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Sleeve gastrectomy is a surgical weight-loss procedure in which the stomach is reduced to about 25% of its original size, by surgical removal of a large portion of the stomach along the greater curvature. The result is a sleeve or tube like structure. The procedure permanently reduces the size of the stomach, although there could be some dilatation of the stomach later on in life. The procedure is generally performed laparoscopically and is irreversible.
Sleeve gastrectomy was originally performed as a modification to another bariatric procedure, the duodenal switch, and then later as the first part of a two-stage gastric bypass operation on extremely obese patients for which the risk of performing gastric bypass surgery was deemed too large. The initial weight loss in these patients was so successful it began to be investigated as a stand alone procedure.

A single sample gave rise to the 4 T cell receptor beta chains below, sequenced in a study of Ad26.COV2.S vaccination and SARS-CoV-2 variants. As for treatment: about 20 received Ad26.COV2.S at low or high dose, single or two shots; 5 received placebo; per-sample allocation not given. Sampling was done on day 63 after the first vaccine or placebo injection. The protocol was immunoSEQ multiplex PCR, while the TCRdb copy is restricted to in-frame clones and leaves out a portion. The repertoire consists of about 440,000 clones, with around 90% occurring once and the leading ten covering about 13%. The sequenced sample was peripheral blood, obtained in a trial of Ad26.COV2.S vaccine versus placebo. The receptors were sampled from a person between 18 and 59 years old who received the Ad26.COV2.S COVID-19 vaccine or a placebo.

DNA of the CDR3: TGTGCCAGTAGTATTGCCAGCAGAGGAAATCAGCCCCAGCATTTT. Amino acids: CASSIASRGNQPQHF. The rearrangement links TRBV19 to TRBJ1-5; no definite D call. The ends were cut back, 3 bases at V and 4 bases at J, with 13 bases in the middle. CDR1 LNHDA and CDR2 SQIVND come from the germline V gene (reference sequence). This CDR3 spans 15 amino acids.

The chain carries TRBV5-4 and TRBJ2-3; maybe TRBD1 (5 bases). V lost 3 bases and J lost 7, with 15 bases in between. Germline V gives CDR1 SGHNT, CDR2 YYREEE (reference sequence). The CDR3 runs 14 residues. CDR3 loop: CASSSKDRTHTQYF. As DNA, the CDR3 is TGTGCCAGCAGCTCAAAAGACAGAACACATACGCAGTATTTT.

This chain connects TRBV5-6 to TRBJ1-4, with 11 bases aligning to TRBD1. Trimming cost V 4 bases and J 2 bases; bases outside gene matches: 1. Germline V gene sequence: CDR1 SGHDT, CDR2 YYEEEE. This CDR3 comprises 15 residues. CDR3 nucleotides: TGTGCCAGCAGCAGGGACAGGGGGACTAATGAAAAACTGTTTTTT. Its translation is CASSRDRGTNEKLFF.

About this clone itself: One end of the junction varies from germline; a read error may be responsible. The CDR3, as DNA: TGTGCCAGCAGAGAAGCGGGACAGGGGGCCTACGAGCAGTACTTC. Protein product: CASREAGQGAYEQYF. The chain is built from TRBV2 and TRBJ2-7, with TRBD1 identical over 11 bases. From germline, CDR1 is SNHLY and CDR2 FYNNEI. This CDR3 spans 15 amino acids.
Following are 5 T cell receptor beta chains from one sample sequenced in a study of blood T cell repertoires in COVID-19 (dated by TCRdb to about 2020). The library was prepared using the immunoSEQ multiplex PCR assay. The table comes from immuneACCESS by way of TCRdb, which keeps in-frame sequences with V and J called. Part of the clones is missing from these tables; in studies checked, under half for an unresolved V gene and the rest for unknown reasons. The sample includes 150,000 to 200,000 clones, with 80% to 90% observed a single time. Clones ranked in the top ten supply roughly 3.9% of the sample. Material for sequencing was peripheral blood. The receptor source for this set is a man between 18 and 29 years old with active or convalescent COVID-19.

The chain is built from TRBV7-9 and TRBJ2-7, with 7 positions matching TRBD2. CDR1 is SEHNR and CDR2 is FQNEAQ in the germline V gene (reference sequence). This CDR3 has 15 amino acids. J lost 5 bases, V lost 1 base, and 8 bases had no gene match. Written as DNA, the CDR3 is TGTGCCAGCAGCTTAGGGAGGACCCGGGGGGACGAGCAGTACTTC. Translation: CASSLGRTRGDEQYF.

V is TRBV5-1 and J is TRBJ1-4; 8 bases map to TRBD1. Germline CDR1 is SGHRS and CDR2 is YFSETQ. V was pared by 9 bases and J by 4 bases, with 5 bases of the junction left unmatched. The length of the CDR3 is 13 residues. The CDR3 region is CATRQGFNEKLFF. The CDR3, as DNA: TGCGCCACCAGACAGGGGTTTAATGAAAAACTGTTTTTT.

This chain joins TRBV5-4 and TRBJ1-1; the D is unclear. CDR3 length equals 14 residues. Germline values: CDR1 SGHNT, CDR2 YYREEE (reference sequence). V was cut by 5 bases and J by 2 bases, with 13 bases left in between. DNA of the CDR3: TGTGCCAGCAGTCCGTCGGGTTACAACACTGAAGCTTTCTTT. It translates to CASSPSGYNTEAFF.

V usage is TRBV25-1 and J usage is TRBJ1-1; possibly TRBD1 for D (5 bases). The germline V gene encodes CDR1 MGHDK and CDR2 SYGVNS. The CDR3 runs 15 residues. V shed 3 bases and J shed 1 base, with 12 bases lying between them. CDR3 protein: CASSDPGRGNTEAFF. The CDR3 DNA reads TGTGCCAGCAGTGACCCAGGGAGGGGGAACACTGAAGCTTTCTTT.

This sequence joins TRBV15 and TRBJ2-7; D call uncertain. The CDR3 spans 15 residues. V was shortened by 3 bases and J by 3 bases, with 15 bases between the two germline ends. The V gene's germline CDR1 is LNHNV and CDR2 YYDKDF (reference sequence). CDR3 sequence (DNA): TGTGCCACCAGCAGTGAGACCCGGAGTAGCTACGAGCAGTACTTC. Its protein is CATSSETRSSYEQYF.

Today sleeve gastrectomy is the fastest growing weight loss surgery option in North America and Asia. In many cases, but not all, sleeve gastrectomy is as effective as gastric bypass surgery, including weight independent benefits on glucose homeostasis. The precise mechanism(s) that produce these benefits is not known.
Although not yet endorsed by bariatric surgery societies, sleeve gastrectomy is gaining popularity in children and adolescents. Recent studies have found that it is safe and effective, resulting in weight loss similar to weight loss seen in adult patients undergoing the bariatric procedure.
Sleeve gastrectomy may cause complications; some of them are listed below:
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